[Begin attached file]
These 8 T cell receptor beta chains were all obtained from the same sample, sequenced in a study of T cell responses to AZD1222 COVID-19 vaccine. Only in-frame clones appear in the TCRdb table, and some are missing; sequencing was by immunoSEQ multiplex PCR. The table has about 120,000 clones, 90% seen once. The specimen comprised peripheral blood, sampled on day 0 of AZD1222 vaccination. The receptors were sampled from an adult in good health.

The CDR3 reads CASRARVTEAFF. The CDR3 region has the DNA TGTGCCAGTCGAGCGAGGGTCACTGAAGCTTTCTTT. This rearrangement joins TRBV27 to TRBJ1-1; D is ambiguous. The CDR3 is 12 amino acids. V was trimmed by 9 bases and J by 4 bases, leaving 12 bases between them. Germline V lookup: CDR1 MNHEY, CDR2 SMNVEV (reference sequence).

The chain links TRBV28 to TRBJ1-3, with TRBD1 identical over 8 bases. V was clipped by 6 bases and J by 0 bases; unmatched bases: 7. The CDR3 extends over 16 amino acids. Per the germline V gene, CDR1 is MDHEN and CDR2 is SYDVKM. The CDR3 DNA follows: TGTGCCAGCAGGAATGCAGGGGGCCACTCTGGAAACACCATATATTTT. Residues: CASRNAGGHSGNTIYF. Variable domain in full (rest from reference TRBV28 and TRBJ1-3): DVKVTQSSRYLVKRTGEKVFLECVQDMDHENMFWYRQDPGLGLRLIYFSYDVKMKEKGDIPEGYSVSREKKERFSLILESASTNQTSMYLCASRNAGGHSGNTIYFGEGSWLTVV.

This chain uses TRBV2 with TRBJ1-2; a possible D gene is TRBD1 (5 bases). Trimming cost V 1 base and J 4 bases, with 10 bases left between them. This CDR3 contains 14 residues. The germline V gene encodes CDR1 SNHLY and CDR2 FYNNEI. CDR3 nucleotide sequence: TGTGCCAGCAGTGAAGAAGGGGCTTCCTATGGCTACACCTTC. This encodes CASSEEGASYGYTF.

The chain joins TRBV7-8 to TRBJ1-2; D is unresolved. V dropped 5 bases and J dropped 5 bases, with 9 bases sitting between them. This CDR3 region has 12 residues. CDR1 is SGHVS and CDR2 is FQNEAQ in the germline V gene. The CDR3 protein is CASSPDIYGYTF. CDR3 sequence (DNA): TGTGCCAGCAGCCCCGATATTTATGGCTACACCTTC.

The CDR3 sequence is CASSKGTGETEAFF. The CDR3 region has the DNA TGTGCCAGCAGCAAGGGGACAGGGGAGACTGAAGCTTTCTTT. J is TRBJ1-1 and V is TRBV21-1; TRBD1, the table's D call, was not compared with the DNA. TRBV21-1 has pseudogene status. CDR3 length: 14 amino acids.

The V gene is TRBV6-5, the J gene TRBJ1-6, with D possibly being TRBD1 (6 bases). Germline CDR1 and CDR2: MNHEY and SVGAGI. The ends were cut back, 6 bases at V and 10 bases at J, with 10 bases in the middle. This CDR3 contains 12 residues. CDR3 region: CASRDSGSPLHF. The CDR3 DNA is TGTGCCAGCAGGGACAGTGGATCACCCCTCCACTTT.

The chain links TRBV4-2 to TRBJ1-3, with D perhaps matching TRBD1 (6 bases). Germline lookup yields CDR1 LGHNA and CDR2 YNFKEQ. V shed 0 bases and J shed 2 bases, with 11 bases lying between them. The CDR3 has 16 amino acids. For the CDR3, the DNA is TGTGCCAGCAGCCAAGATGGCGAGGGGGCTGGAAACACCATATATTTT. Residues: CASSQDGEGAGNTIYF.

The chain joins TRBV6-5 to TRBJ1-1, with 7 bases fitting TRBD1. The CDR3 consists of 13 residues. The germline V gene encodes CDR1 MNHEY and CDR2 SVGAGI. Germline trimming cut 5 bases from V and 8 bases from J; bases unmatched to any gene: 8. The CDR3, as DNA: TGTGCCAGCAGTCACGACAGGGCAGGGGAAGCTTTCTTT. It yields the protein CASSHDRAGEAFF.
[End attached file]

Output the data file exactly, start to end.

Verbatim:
These 8 T cell receptor beta chains were all obtained from the same sample, sequenced in a study of T cell responses to AZD1222 COVID-19 vaccine. Only in-frame clones appear in the TCRdb table, and some are missing; sequencing was by immunoSEQ multiplex PCR. The table has about 120,000 clones, 90% seen once. The specimen comprised peripheral blood, sampled on day 0 of AZD1222 vaccination. The receptors were sampled from an adult in good health.

The CDR3 reads CASRARVTEAFF. The CDR3 region has the DNA TGTGCCAGTCGAGCGAGGGTCACTGAAGCTTTCTTT. This rearrangement joins TRBV27 to TRBJ1-1; D is ambiguous. The CDR3 is 12 amino acids. V was trimmed by 9 bases and J by 4 bases, leaving 12 bases between them. Germline V lookup: CDR1 MNHEY, CDR2 SMNVEV (reference sequence).

The chain links TRBV28 to TRBJ1-3, with TRBD1 identical over 8 bases. V was clipped by 6 bases and J by 0 bases; unmatched bases: 7. The CDR3 extends over 16 amino acids. Per the germline V gene, CDR1 is MDHEN and CDR2 is SYDVKM. The CDR3 DNA follows: TGTGCCAGCAGGAATGCAGGGGGCCACTCTGGAAACACCATATATTTT. Residues: CASRNAGGHSGNTIYF. Variable domain in full (rest from reference TRBV28 and TRBJ1-3): DVKVTQSSRYLVKRTGEKVFLECVQDMDHENMFWYRQDPGLGLRLIYFSYDVKMKEKGDIPEGYSVSREKKERFSLILESASTNQTSMYLCASRNAGGHSGNTIYFGEGSWLTVV.

This chain uses TRBV2 with TRBJ1-2; a possible D gene is TRBD1 (5 bases). Trimming cost V 1 base and J 4 bases, with 10 bases left between them. This CDR3 contains 14 residues. The germline V gene encodes CDR1 SNHLY and CDR2 FYNNEI. CDR3 nucleotide sequence: TGTGCCAGCAGTGAAGAAGGGGCTTCCTATGGCTACACCTTC. This encodes CASSEEGASYGYTF.

The chain joins TRBV7-8 to TRBJ1-2; D is unresolved. V dropped 5 bases and J dropped 5 bases, with 9 bases sitting between them. This CDR3 region has 12 residues. CDR1 is SGHVS and CDR2 is FQNEAQ in the germline V gene. The CDR3 protein is CASSPDIYGYTF. CDR3 sequence (DNA): TGTGCCAGCAGCCCCGATATTTATGGCTACACCTTC.

The CDR3 sequence is CASSKGTGETEAFF. The CDR3 region has the DNA TGTGCCAGCAGCAAGGGGACAGGGGAGACTGAAGCTTTCTTT. J is TRBJ1-1 and V is TRBV21-1; TRBD1, the table's D call, was not compared with the DNA. TRBV21-1 has pseudogene status. CDR3 length: 14 amino acids.

The V gene is TRBV6-5, the J gene TRBJ1-6, with D possibly being TRBD1 (6 bases). Germline CDR1 and CDR2: MNHEY and SVGAGI. The ends were cut back, 6 bases at V and 10 bases at J, with 10 bases in the middle. This CDR3 contains 12 residues. CDR3 region: CASRDSGSPLHF. The CDR3 DNA is TGTGCCAGCAGGGACAGTGGATCACCCCTCCACTTT.

The chain links TRBV4-2 to TRBJ1-3, with D perhaps matching TRBD1 (6 bases). Germline lookup yields CDR1 LGHNA and CDR2 YNFKEQ. V shed 0 bases and J shed 2 bases, with 11 bases lying between them. The CDR3 has 16 amino acids. For the CDR3, the DNA is TGTGCCAGCAGCCAAGATGGCGAGGGGGCTGGAAACACCATATATTTT. Residues: CASSQDGEGAGNTIYF.

The chain joins TRBV6-5 to TRBJ1-1, with 7 bases fitting TRBD1. The CDR3 consists of 13 residues. The germline V gene encodes CDR1 MNHEY and CDR2 SVGAGI. Germline trimming cut 5 bases from V and 8 bases from J; bases unmatched to any gene: 8. The CDR3, as DNA: TGTGCCAGCAGTCACGACAGGGCAGGGGAAGCTTTCTTT. It yields the protein CASSHDRAGEAFF.